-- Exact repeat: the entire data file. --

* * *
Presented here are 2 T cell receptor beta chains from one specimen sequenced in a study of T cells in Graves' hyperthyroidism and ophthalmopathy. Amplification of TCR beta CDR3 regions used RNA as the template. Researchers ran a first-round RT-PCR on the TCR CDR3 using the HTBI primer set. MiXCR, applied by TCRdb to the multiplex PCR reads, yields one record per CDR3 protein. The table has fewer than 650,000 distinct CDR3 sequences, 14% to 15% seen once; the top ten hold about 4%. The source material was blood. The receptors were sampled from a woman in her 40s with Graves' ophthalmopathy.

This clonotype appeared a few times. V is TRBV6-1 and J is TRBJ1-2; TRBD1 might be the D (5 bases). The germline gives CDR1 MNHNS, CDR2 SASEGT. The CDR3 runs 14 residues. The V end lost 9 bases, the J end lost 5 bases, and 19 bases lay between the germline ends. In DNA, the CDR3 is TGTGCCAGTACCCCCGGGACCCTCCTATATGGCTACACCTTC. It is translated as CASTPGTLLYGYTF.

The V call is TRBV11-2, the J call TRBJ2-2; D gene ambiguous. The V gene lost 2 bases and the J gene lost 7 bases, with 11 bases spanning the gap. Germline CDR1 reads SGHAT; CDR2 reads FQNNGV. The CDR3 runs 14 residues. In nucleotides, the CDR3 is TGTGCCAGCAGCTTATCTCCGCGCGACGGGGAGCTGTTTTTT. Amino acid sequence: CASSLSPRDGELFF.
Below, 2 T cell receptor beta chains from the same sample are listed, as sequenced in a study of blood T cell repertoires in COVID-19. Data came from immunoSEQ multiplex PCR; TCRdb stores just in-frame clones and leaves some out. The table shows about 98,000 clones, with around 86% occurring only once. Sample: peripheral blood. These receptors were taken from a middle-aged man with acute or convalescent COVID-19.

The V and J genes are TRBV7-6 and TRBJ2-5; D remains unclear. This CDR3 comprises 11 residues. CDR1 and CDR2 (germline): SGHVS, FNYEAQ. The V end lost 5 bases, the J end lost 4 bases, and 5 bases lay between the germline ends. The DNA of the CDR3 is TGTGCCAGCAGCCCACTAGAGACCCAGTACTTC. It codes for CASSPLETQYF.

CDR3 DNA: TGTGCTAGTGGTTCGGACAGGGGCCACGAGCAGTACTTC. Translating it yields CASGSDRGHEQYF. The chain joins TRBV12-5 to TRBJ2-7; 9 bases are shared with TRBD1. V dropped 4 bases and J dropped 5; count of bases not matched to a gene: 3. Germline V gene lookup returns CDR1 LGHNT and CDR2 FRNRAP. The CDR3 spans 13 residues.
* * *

Presented here are 2 T cell receptor beta chains from one specimen sequenced in a study of T cells in Graves' hyperthyroidism and ophthalmopathy. Amplification of TCR beta CDR3 regions used RNA as the template. Researchers ran a first-round RT-PCR on the TCR CDR3 using the HTBI primer set. MiXCR, applied by TCRdb to the multiplex PCR reads, yields one record per CDR3 protein. The table has fewer than 650,000 distinct CDR3 sequences, 14% to 15% seen once; the top ten hold about 4%. The source material was blood. The receptors were sampled from a woman in her 40s with Graves' ophthalmopathy.

This clonotype appeared a few times. V is TRBV6-1 and J is TRBJ1-2; TRBD1 might be the D (5 bases). The germline gives CDR1 MNHNS, CDR2 SASEGT. The CDR3 runs 14 residues. The V end lost 9 bases, the J end lost 5 bases, and 19 bases lay between the germline ends. In DNA, the CDR3 is TGTGCCAGTACCCCCGGGACCCTCCTATATGGCTACACCTTC. It is translated as CASTPGTLLYGYTF.

The V call is TRBV11-2, the J call TRBJ2-2; D gene ambiguous. The V gene lost 2 bases and the J gene lost 7 bases, with 11 bases spanning the gap. Germline CDR1 reads SGHAT; CDR2 reads FQNNGV. The CDR3 runs 14 residues. In nucleotides, the CDR3 is TGTGCCAGCAGCTTATCTCCGCGCGACGGGGAGCTGTTTTTT. Amino acid sequence: CASSLSPRDGELFF.
Below, 2 T cell receptor beta chains from the same sample are listed, as sequenced in a study of blood T cell repertoires in COVID-19. Data came from immunoSEQ multiplex PCR; TCRdb stores just in-frame clones and leaves some out. The table shows about 98,000 clones, with around 86% occurring only once. Sample: peripheral blood. These receptors were taken from a middle-aged man with acute or convalescent COVID-19.

The V and J genes are TRBV7-6 and TRBJ2-5; D remains unclear. This CDR3 comprises 11 residues. CDR1 and CDR2 (germline): SGHVS, FNYEAQ. The V end lost 5 bases, the J end lost 4 bases, and 5 bases lay between the germline ends. The DNA of the CDR3 is TGTGCCAGCAGCCCACTAGAGACCCAGTACTTC. It codes for CASSPLETQYF.

CDR3 DNA: TGTGCTAGTGGTTCGGACAGGGGCCACGAGCAGTACTTC. Translating it yields CASGSDRGHEQYF. The chain joins TRBV12-5 to TRBJ2-7; 9 bases are shared with TRBD1. V dropped 4 bases and J dropped 5; count of bases not matched to a gene: 3. Germline V gene lookup returns CDR1 LGHNT and CDR2 FRNRAP. The CDR3 spans 13 residues.